They failed us, they sinned….now what?
Devotional/Discussion thought of the day:
“You have to love your fellow men to the point where even their defects, as long as they do not constitute an offence against God, hardly seem to you to be defects at all. If you love only the good qualities you see in others—if you do not know how to be understanding, to make allowances for them and forgive them—you are an egoist.” (1)
Therefore, to avoid this vice (bearing false witness) we should note that no one is allowed publicly to judge and reprove his neighbor, although he may see him sin, unless he have a command to judge and to reprove. For there is a great difference between these two things, judging sin and knowing sin. You may indeed know it, but you are not to judge it. I can indeed see and hear that my neighbor sins, but I have no command to report it to others. Now, if I rush in, judging and passing sentence, I fall into a sin which is greater than his.
There was once a saying that you must accept one major defect in each of your friends. I am not sure of where it comes from, or to what extent I agree with it. But if we are to have friends, we have to accept that our friends will be sinners. Including of course, the fact that they will sin against us, and we will sin against them. We will struggle with this, as we wonder if they will forgive, and whether we will. Will we count their sins more important than their friendship? WIll we value them enough to go and ask forgiveness. And we ask, will they hurt us again? Does forgiving render us defenseless against future pain, or can we remember – and keep up our guard up.
In Fr. Escriva’s comment, the shortcomings are specifically between you and another, and yes Martin Luther’s are more geared toward general sin against God. But both have at the heart of them the idea goal of maintaining a relationship that is health and without the walls that come up, when we become egotists, when we place ourselves in Gods position, and decide that wrath and punishment are deserved, and withholding mercy is what is needed.
Except that is not the heart of God.
Remember – the offer of mercy was given to you, before you actually sinned – before you were even conceived in sin. The debt is already paid for, the mercy poured out on you, and the only option we have… is to refuse it, to ignore it, to turn and walk away from it. As we understand the concept of Justification, as we understand the power of reconciliation, it is while we are yet sinners and enemies of God, that He was working, to draw us back, to make things right, to seperate that sin from us, as the Holy Spirit uses the word of God, the very gospel revealed to us, to cut out the hardness of heart and the egotism that would make us… not extend forgiveness.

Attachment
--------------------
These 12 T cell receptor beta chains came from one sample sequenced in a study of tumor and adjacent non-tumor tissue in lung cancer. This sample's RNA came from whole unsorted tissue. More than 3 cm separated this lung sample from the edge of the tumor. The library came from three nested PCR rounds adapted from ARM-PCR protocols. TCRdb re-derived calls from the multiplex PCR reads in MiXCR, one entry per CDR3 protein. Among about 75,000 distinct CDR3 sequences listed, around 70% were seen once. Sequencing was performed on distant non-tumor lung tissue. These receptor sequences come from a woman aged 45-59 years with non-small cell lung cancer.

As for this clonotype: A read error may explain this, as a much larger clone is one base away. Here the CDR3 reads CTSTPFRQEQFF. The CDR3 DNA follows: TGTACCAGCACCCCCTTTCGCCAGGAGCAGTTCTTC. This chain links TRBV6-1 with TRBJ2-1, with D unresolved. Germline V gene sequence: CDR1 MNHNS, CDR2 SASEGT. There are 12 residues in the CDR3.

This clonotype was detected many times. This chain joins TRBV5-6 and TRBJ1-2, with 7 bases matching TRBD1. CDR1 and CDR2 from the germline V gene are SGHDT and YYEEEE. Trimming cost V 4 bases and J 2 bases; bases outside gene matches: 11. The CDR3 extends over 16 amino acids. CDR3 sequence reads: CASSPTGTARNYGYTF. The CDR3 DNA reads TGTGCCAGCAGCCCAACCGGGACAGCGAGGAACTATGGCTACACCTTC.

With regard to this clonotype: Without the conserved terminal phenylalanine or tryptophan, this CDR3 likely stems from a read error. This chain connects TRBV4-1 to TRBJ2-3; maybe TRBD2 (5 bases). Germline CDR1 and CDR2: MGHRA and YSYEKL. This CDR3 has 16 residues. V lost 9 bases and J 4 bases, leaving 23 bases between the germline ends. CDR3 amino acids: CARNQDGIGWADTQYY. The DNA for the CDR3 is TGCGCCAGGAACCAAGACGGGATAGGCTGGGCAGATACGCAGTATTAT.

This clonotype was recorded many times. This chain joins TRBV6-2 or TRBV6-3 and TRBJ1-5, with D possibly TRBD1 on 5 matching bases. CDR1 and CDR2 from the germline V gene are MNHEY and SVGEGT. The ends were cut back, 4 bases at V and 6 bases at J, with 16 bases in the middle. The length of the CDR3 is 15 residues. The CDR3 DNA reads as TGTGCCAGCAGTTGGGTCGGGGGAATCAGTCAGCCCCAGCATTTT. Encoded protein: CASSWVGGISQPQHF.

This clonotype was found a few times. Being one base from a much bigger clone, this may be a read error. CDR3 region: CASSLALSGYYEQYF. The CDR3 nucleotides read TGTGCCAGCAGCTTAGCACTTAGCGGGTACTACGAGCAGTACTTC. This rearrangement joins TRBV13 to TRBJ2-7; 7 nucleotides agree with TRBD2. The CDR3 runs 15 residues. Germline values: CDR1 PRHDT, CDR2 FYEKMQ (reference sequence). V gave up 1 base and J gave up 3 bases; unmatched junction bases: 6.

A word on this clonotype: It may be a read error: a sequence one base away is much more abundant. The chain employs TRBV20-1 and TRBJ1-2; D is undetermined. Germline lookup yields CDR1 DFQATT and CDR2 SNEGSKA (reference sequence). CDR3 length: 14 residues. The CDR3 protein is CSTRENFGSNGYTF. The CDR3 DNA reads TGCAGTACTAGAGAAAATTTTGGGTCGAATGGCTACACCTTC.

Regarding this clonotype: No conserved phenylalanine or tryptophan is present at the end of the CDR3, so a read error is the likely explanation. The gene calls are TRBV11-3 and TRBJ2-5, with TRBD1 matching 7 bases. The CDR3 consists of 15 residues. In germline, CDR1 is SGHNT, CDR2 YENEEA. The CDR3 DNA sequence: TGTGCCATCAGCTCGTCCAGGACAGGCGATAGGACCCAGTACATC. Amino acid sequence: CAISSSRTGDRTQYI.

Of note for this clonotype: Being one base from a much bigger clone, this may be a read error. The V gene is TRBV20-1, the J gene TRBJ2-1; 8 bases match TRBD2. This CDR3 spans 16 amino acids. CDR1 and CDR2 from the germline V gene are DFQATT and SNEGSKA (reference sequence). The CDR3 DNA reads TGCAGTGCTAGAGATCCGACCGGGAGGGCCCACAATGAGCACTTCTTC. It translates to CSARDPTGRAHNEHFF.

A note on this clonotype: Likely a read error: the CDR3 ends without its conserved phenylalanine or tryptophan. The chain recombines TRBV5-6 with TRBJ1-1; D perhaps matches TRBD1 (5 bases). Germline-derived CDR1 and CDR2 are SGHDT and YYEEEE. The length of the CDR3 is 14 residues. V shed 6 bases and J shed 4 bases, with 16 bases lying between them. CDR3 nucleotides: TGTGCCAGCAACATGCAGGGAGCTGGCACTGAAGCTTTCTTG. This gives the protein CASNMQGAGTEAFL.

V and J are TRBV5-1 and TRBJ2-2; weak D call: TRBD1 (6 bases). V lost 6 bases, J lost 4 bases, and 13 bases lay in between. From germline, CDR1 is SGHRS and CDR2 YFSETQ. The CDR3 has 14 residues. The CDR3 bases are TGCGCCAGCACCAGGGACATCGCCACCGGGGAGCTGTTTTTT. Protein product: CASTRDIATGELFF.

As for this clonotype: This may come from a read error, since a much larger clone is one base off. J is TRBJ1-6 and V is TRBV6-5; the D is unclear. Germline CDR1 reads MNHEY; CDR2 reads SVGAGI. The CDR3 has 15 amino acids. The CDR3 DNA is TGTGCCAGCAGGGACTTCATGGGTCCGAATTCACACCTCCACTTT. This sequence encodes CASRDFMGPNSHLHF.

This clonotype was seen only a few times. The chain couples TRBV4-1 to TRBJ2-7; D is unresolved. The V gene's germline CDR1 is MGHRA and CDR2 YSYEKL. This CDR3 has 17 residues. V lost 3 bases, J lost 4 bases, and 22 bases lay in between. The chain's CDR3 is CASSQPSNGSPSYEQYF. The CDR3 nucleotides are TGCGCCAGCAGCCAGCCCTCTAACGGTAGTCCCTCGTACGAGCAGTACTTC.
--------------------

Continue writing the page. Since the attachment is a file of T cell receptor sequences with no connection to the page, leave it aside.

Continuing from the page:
Knowing that – can we look at our brothers and sisters with Christ’s attitude towards them? Can we look at them knowing the mind of God – the attitude we see revealed in passages like John 17 and Philippians 2 and 1 Corinthians 13? Can we point them to Jesus, always and encourage them to point us there, to the cross, where we are, together, untied in His love, in His grace, because of the great mercy He has for us?
We can… and when we struggle – my best suggestion – remember the sacraments, remember the water poured over you, cleansing you from sin, remember the altar where you go, that you may know and taste and see that the Lord is good? Can you bring your brother there… and celebrate the goodness of God – who has blessed you with each other?
Such is our calling, such is our ministry.
Lord have the mercy on us, to enable us to do this very thing!
(1) Escriva, Josemaria (2011-01-31). The Forge (Kindle Locations 3365-3367). Scepter Publishers. Kindle Edition.
(2) The Large Catechism of Martin Luther. the explanation of the 8th commandment
Posted on March 9, 2013, in Devotions and tagged bortherhood, Christ, failure, forgiveness, friendship, God, Holy Spirit, life, Martin Luther, mercy, Ministry, sin, St. Josemaria Escriva, The Church, trespasses. Bookmark the permalink. 1 Comment.